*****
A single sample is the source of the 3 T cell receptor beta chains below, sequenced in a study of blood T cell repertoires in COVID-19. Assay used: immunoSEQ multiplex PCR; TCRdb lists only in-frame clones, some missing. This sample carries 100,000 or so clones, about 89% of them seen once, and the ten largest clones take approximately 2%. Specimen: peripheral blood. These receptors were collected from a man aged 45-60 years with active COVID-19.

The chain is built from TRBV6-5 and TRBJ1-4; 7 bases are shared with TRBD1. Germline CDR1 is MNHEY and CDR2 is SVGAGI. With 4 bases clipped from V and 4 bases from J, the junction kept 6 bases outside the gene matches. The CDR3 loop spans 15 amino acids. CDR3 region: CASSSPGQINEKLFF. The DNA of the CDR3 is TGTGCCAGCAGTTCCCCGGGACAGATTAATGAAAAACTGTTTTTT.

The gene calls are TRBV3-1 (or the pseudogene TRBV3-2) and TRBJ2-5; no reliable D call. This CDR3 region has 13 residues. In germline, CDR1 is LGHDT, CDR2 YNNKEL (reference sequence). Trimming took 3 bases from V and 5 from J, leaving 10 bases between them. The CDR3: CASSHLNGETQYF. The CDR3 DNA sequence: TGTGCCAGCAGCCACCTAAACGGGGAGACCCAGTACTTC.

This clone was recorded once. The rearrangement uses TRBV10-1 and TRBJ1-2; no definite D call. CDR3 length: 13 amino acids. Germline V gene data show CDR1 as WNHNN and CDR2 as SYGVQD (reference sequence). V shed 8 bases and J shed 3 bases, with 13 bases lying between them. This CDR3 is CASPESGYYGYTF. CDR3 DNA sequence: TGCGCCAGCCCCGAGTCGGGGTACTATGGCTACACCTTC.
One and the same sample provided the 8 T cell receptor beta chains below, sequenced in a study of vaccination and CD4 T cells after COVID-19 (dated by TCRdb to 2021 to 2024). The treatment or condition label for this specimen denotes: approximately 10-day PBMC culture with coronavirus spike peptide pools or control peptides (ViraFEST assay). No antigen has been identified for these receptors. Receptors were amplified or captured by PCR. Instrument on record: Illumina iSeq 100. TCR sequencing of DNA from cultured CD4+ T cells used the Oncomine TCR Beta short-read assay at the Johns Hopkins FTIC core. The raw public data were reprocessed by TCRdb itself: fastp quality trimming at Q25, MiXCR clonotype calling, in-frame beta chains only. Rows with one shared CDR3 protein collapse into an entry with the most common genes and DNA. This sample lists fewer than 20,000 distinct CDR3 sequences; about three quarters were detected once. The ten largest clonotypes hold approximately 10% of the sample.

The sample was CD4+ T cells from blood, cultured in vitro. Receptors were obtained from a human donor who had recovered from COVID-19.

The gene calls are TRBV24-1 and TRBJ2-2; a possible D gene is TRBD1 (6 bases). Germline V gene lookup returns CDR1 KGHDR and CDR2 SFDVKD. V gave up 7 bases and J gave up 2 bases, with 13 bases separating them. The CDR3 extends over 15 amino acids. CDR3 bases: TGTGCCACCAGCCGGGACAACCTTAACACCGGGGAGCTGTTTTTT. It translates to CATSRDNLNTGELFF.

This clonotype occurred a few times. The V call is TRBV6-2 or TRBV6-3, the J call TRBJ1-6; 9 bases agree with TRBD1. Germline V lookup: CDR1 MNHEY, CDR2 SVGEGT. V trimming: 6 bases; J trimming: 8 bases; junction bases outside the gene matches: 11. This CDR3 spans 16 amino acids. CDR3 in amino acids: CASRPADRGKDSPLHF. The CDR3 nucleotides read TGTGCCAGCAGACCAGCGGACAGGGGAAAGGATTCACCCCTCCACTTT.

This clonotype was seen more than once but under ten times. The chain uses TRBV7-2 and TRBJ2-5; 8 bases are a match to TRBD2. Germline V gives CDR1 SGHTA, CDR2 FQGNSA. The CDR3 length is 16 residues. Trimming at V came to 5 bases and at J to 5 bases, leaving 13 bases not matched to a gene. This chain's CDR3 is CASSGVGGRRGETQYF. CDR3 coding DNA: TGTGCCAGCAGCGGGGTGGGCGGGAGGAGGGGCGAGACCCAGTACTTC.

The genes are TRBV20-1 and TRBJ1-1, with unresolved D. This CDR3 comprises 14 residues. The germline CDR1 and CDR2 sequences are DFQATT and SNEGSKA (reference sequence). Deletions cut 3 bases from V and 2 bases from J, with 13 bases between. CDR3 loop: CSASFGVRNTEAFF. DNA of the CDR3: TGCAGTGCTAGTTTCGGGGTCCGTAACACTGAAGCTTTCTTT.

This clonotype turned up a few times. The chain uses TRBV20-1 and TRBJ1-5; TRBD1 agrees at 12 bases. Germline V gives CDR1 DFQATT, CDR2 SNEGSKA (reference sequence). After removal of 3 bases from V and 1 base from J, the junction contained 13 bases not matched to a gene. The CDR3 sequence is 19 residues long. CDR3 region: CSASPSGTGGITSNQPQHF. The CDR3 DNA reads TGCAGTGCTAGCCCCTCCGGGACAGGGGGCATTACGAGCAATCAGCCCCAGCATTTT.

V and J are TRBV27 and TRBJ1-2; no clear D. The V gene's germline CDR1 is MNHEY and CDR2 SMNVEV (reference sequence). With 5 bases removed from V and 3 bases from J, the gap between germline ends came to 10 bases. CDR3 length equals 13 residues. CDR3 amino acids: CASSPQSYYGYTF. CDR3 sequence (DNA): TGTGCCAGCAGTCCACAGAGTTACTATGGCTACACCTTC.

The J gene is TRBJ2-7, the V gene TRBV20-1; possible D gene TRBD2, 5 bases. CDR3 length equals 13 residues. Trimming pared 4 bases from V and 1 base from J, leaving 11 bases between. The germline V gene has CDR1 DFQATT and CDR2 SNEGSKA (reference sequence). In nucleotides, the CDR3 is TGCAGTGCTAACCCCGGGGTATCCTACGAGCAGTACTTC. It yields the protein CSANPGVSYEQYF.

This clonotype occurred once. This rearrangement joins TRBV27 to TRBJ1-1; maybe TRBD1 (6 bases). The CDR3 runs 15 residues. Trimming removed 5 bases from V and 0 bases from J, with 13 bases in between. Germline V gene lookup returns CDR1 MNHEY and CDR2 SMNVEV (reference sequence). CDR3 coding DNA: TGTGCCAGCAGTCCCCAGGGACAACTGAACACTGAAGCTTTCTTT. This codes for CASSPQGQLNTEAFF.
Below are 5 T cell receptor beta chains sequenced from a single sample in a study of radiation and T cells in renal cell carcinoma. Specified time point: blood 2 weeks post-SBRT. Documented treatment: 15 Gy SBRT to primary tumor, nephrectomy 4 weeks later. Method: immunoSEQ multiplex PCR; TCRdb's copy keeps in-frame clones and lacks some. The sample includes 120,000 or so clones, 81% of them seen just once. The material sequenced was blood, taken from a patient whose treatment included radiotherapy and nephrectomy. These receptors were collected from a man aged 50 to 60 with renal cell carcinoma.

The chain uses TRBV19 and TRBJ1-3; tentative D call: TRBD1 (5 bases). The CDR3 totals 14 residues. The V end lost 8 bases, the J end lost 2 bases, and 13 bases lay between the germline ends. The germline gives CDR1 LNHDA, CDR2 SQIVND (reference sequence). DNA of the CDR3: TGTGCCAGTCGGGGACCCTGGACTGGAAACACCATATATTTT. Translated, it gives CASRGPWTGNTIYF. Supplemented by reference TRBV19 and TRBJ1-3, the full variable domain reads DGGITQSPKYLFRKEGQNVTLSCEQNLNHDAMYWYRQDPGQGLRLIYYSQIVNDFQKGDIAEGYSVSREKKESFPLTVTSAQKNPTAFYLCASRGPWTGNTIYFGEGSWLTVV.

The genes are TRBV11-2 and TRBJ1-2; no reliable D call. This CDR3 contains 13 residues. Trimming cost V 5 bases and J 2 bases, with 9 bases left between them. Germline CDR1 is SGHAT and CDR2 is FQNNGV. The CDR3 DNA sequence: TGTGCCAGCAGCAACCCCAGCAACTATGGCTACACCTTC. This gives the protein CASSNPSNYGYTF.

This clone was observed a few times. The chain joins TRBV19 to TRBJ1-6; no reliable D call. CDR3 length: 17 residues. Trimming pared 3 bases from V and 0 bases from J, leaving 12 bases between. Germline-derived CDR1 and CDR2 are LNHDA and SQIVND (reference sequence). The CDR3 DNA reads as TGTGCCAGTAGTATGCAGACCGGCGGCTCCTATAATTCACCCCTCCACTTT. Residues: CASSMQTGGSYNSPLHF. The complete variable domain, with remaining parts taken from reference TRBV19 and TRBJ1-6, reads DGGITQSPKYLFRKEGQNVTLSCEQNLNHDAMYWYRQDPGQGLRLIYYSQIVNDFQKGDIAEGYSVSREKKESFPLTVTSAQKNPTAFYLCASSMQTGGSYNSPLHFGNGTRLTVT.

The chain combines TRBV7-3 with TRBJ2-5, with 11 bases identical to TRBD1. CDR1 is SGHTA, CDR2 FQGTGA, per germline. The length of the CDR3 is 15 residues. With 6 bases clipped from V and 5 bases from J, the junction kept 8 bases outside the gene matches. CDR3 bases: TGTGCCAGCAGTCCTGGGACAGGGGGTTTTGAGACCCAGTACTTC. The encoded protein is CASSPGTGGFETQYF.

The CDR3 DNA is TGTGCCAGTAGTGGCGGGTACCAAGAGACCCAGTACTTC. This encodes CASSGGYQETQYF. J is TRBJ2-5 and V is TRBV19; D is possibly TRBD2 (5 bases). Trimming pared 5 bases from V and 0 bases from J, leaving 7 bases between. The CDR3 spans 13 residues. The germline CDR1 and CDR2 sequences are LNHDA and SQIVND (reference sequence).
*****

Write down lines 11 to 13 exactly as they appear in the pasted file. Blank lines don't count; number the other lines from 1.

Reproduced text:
This clonotype turned up a few times. The chain uses TRBV20-1 and TRBJ1-5; TRBD1 agrees at 12 bases. Germline V gives CDR1 DFQATT, CDR2 SNEGSKA (reference sequence). After removal of 3 bases from V and 1 base from J, the junction contained 13 bases not matched to a gene. The CDR3 sequence is 19 residues long. CDR3 region: CSASPSGTGGITSNQPQHF. The CDR3 DNA reads TGCAGTGCTAGCCCCTCCGGGACAGGGGGCATTACGAGCAATCAGCCCCAGCATTTT.

V and J are TRBV27 and TRBJ1-2; no clear D. The V gene's germline CDR1 is MNHEY and CDR2 SMNVEV (reference sequence). With 5 bases removed from V and 3 bases from J, the gap between germline ends came to 10 bases. CDR3 length equals 13 residues. CDR3 amino acids: CASSPQSYYGYTF. CDR3 sequence (DNA): TGTGCCAGCAGTCCACAGAGTTACTATGGCTACACCTTC.

The J gene is TRBJ2-7, the V gene TRBV20-1; possible D gene TRBD2, 5 bases. CDR3 length equals 13 residues. Trimming pared 4 bases from V and 1 base from J, leaving 11 bases between. The germline V gene has CDR1 DFQATT and CDR2 SNEGSKA (reference sequence). In nucleotides, the CDR3 is TGCAGTGCTAACCCCGGGGTATCCTACGAGCAGTACTTC. It yields the protein CSANPGVSYEQYF.